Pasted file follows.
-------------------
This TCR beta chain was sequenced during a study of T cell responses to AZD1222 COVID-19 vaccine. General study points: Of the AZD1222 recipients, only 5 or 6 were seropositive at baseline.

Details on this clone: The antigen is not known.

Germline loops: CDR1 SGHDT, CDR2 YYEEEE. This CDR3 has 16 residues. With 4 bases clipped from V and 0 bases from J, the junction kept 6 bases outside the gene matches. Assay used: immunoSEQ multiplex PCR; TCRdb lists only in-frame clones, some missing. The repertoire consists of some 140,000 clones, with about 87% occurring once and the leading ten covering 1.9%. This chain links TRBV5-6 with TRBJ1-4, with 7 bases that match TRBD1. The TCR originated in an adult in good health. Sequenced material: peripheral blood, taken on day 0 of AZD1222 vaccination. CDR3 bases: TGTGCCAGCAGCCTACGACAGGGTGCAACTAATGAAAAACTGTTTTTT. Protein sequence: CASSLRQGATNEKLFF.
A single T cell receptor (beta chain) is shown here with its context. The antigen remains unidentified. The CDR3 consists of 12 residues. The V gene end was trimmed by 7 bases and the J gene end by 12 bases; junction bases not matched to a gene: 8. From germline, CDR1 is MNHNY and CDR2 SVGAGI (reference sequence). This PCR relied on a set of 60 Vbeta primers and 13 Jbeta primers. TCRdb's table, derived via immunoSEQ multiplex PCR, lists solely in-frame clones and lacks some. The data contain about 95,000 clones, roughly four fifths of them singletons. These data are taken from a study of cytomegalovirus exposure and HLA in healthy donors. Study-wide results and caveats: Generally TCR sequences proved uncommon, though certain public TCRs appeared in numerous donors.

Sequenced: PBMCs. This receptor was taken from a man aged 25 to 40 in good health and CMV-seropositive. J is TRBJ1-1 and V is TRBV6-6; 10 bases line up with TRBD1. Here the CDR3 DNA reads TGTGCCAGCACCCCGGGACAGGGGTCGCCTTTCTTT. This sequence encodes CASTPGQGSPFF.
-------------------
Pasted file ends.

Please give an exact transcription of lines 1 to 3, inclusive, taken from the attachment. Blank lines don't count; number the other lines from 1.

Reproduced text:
This TCR beta chain was sequenced during a study of T cell responses to AZD1222 COVID-19 vaccine. General study points: Of the AZD1222 recipients, only 5 or 6 were seropositive at baseline.

Details on this clone: The antigen is not known.

Germline loops: CDR1 SGHDT, CDR2 YYEEEE. This CDR3 has 16 residues. With 4 bases clipped from V and 0 bases from J, the junction kept 6 bases outside the gene matches. Assay used: immunoSEQ multiplex PCR; TCRdb lists only in-frame clones, some missing. The repertoire consists of some 140,000 clones, with about 87% occurring once and the leading ten covering 1.9%. This chain links TRBV5-6 with TRBJ1-4, with 7 bases that match TRBD1. The TCR originated in an adult in good health. Sequenced material: peripheral blood, taken on day 0 of AZD1222 vaccination. CDR3 bases: TGTGCCAGCAGCCTACGACAGGGTGCAACTAATGAAAAACTGTTTTTT. Protein sequence: CASSLRQGATNEKLFF.